Joint Calls

Meiotic Recombination in Plants: controlling the transition of DNA double-strand breaks to genetic crossovers

  • Acronym MEIOREC
  • Duration 36
  • Project leader Dr. Eugenio Sanchez-Moran, University of Birmingham, funded by BBSRC
  • Other project participants Professor Dr. Mathilde Grelon, Institut National de la Recherche Agronomique Versailles, funded by ANR
    Dr. Stefan Heckmann, Leibniz Institute Gatersleben, funded by DFG
    Professor Dr. Wojciech Pawlowski, Cornell University, funded by NSF (pending)
    Professor Dr. Holger Puchta, Karlsruhe Institute of Technology, funded by FWF
    Professor Dr. Peter Schlögelhofer, University of Vienna, funded by FWF
  • Funding
  • Total Granted budget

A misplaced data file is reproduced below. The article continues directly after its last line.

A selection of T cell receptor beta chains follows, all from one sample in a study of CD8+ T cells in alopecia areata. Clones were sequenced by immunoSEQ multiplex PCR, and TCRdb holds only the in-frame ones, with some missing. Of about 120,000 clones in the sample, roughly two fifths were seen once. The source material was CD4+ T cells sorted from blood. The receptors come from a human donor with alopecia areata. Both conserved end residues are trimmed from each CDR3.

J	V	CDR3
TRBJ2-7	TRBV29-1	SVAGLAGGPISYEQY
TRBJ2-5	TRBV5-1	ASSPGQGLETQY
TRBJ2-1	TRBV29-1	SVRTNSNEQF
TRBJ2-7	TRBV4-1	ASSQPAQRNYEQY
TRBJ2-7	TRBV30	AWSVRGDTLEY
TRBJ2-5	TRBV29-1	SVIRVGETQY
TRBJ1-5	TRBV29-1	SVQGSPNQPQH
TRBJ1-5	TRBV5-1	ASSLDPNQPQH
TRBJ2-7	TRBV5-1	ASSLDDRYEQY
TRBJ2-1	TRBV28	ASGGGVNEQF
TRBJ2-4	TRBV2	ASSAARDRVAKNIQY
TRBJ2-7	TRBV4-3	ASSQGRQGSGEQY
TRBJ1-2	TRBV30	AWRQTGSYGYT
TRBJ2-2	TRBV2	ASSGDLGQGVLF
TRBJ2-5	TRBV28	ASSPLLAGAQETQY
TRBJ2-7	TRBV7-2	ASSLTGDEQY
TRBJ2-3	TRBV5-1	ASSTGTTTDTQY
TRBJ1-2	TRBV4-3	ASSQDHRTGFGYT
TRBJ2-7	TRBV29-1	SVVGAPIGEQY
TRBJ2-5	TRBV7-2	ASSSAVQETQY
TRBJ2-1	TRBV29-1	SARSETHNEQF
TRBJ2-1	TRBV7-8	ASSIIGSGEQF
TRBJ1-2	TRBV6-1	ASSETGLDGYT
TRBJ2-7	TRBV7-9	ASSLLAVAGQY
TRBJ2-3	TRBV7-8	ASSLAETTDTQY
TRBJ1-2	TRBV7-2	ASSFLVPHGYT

Genetic variation is generated through homologous recombination during meiosis and underpins plant breeding efforts to deliver the rapid improvements in crops that will be required to ensure Food Security. HR is initiated by the formation of DNA double-strand breaks (DSBs) by the SPO11 complex. DSBs are processed by components of the HR pathway where they are repaired as crossovers (COs), which recombine the homologous parental chromosomes, or non-crossovers (NCOs), where only short stretches of DNA are exchanged. In plants most DSBs are repaired as NCOs. Moreover, the distribution of COs, notably in cereal crops, is localized to particular chromosomal regions. These limitations significantly lessen the genetic variation that can be generated in each meiotic division. Extensive studies by the MEIOREC investigators have led to significant progress in understanding the basis of these limitations and how they may be addressed. Nevertheless, a full understanding of the factors that control the transition of a DSB at a particular genomic locus to a CO and how this can be optimized has not yet been elucidated. We aim to decipher the molecular steps involved in the DSB to CO transition and evaluate strategies to manipulate CO formation using model species, thereby laying the foundation for subsequent translation of the most promising into crops. Our research will focus on three different stages in the control of CO formation in plants: (i) Factors controlling DSB formation: We will determine their minimum requirements. We will evaluate the potential of a MTOPVIB-CRISPR system as the basis for targeting DSBs complexes to recombination-cold regions. We will investigate the use of a suppression cassette (dCas9) and multiple short guide RNAs of the CO suppressor genes to enhance CO frequency. (ii) DSB processing, stable joint molecule formation and CO resolution: We will address how early steps in DSB processing and recombinase loading are linked and how this impacts on the CO/non-CO decision by analysing the role of the MRN complex and COM1 in the efficient removal of SPO11 from the DSB ends that is essential for loading of the DMC1 and RAD51 recombinases. We will also test the hypothesis that efficiency of CO formation in the recombination reaction can be influenced by Cas9-mediated targeting of the MUS81/GEN1 resolvases. (iii) Relationship of chromosome remodelling and CO formation: We will analyse the influence of posttranslational modifications of the chromosome axis in relation to CO formation and distribution. The inter-relationship between extensive remodelling of the chromosome axis and synaptonemal complex at the leptotene/zygotene transition and the maturation of CO designated recombination intermediates will be also analysed. The link between the programmed remodelling of the chromosome axis and CO distribution will be further investigated in barley and maize.

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